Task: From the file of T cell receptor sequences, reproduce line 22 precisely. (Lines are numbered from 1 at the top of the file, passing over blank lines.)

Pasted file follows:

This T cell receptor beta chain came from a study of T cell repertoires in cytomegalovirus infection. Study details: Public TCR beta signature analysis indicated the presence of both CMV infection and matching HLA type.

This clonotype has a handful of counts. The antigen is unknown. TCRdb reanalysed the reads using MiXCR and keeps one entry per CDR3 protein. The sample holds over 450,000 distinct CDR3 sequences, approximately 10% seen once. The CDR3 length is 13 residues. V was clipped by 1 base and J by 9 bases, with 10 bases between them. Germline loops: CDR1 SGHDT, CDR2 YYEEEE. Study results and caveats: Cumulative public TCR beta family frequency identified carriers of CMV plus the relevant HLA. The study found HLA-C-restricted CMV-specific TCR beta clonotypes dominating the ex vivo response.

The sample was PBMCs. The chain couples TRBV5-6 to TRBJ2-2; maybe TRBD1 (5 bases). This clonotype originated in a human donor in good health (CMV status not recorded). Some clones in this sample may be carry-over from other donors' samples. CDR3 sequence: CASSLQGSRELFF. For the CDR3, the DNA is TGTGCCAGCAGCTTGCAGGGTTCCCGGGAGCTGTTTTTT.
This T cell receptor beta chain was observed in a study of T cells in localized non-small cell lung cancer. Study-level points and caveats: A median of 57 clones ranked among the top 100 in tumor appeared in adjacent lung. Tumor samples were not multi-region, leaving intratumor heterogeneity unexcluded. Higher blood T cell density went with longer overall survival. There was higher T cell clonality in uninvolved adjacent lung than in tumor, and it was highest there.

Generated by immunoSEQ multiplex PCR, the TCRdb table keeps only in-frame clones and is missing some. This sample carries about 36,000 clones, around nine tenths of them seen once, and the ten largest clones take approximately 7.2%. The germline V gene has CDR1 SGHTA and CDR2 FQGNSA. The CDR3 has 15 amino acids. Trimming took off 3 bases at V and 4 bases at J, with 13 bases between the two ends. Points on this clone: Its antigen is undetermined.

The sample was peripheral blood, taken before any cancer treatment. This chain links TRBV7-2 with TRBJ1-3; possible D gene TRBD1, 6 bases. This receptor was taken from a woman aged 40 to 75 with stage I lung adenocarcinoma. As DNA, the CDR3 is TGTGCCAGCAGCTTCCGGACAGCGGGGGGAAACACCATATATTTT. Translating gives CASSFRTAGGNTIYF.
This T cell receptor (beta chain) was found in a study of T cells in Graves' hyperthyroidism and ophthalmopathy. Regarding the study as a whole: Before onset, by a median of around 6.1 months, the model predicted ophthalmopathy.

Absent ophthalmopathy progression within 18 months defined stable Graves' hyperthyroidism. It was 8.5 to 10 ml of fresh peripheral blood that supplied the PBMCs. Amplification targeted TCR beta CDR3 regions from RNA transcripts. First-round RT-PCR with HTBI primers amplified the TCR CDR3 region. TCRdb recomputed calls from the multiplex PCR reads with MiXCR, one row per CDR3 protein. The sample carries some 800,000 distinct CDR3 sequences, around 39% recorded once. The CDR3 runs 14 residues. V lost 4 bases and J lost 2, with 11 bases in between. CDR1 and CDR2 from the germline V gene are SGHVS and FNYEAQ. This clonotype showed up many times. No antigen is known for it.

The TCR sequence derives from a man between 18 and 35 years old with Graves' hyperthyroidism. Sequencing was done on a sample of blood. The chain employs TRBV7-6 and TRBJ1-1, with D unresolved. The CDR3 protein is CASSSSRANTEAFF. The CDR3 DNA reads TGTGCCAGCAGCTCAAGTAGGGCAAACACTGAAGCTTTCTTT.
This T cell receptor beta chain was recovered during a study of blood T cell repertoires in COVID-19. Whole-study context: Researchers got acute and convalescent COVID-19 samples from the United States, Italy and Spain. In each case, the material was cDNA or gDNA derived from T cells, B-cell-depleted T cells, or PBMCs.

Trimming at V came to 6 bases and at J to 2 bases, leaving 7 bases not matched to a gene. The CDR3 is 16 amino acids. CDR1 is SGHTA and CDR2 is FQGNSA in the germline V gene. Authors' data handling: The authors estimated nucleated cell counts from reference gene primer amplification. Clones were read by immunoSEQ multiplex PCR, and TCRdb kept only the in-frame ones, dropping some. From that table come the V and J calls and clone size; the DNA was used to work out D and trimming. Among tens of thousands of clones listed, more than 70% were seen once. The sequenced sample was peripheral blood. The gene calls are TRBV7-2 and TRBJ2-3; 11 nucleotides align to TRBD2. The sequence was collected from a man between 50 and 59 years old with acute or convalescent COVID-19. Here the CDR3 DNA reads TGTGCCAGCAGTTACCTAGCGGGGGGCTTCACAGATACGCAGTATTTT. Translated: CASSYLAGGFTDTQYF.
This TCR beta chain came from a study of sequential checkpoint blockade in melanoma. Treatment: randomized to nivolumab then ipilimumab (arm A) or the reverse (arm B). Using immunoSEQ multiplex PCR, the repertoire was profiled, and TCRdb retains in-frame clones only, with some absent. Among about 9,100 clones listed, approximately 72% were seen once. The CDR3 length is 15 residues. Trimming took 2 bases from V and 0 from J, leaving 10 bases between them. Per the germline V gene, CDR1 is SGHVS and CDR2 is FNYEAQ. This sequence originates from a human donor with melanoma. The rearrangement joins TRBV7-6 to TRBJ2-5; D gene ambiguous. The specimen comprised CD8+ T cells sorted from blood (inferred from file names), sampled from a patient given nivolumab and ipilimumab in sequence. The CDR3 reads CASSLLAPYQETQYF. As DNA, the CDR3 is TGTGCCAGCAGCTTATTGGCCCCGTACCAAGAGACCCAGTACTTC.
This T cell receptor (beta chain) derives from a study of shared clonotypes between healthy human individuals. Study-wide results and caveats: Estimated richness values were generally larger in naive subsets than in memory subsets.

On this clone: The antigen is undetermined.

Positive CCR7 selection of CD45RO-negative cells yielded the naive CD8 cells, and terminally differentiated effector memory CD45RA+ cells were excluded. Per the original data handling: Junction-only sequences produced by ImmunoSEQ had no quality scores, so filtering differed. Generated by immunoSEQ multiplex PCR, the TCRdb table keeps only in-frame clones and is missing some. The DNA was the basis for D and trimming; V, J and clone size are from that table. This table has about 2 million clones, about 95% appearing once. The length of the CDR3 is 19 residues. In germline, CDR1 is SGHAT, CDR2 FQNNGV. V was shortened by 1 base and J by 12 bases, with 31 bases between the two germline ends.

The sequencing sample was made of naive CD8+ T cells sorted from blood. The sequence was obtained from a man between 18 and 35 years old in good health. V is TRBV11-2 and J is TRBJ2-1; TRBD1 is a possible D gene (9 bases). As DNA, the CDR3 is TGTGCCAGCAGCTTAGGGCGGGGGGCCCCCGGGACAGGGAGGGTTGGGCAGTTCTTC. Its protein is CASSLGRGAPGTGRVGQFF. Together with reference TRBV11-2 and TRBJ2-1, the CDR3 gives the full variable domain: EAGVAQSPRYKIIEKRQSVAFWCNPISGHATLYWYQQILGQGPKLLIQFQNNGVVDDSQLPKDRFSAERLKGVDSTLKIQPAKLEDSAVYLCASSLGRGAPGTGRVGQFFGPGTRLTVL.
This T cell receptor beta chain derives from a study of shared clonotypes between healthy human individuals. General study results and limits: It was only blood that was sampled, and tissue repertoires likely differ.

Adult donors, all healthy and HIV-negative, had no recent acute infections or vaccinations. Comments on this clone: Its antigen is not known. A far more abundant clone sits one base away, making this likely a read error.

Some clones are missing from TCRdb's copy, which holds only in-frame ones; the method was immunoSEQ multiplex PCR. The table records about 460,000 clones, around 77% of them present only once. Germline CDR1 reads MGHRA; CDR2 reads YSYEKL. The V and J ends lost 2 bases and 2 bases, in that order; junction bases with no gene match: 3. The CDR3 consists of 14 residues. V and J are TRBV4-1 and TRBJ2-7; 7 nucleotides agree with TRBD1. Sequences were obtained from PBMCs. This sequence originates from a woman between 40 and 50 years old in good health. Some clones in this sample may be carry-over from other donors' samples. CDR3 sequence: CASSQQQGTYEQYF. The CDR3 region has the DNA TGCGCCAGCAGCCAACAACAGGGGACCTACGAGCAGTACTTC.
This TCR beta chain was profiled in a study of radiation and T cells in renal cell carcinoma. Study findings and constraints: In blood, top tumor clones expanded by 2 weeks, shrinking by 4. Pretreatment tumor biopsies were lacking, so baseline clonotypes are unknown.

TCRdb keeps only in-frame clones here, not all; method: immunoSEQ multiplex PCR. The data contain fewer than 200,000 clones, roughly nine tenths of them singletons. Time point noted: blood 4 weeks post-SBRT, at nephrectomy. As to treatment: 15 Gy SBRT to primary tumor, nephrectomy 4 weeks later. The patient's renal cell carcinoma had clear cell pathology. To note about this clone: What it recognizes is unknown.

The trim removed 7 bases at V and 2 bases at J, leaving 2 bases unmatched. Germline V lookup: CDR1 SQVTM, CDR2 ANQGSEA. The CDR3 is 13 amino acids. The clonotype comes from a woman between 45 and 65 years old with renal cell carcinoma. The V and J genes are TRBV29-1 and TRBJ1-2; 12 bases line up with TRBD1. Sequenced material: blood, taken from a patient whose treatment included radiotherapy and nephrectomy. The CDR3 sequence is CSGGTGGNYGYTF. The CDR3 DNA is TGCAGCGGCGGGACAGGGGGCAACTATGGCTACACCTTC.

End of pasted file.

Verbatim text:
The trim removed 7 bases at V and 2 bases at J, leaving 2 bases unmatched. Germline V lookup: CDR1 SQVTM, CDR2 ANQGSEA. The CDR3 is 13 amino acids. The clonotype comes from a woman between 45 and 65 years old with renal cell carcinoma. The V and J genes are TRBV29-1 and TRBJ1-2; 12 bases line up with TRBD1. Sequenced material: blood, taken from a patient whose treatment included radiotherapy and nephrectomy. The CDR3 sequence is CSGGTGGNYGYTF. The CDR3 DNA is TGCAGCGGCGGGACAGGGGGCAACTATGGCTACACCTTC.